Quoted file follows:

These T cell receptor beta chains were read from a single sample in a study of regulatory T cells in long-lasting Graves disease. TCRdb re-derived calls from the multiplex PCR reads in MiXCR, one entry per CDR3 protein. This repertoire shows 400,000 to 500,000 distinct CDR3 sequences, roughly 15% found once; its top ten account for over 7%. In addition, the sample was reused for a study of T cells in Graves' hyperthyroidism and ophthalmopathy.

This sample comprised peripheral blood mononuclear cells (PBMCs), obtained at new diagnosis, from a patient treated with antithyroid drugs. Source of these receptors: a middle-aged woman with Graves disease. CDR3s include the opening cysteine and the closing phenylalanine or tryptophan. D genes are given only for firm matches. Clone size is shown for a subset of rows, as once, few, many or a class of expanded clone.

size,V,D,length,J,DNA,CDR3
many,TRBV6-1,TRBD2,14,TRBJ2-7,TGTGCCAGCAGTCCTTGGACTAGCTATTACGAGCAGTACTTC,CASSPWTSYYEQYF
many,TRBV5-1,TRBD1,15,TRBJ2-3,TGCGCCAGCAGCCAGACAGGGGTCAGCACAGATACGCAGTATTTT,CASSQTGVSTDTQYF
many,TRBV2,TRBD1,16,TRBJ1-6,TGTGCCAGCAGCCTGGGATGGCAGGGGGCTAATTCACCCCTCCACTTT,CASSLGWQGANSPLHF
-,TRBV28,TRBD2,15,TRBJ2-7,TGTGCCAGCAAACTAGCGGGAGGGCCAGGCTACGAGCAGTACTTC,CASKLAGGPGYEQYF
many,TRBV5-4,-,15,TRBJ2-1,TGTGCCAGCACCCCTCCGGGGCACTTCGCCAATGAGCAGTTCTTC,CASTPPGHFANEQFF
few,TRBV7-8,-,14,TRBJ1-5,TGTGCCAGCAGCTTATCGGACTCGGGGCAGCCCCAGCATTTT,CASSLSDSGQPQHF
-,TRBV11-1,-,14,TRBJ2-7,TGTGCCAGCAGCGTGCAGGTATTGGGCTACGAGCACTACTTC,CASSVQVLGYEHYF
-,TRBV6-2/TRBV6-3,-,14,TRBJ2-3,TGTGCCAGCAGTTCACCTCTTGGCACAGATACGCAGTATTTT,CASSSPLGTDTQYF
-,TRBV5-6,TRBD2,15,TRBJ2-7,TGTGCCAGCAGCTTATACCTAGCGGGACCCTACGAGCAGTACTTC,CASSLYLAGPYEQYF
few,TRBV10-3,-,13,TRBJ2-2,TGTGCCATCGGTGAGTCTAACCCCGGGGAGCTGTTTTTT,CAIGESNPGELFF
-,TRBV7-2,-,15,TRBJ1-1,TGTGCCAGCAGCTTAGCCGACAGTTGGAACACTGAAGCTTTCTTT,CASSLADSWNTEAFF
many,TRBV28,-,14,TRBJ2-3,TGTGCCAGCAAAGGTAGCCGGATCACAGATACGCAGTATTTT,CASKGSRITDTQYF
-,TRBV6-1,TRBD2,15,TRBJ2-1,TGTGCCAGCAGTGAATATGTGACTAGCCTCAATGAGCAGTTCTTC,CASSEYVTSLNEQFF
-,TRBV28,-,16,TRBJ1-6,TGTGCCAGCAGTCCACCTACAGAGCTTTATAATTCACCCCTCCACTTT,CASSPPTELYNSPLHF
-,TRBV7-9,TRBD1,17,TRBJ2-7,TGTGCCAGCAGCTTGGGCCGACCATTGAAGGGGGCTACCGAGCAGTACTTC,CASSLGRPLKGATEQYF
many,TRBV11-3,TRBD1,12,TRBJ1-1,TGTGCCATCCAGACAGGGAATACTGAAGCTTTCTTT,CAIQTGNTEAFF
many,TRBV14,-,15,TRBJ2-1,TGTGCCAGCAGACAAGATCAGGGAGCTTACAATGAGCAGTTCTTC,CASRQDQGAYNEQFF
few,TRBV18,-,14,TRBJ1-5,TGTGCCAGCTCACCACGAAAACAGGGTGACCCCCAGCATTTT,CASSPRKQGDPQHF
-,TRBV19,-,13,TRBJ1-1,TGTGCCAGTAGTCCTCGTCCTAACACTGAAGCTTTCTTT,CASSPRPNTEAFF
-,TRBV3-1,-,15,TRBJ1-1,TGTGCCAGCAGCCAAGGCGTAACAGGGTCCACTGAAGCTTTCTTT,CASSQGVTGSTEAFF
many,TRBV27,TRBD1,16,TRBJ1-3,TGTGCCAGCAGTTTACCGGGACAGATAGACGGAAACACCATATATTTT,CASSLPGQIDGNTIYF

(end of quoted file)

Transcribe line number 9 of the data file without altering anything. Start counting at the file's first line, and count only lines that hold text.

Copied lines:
few,TRBV7-8,-,14,TRBJ1-5,TGTGCCAGCAGCTTATCGGACTCGGGGCAGCCCCAGCATTTT,CASSLSDSGQPQHF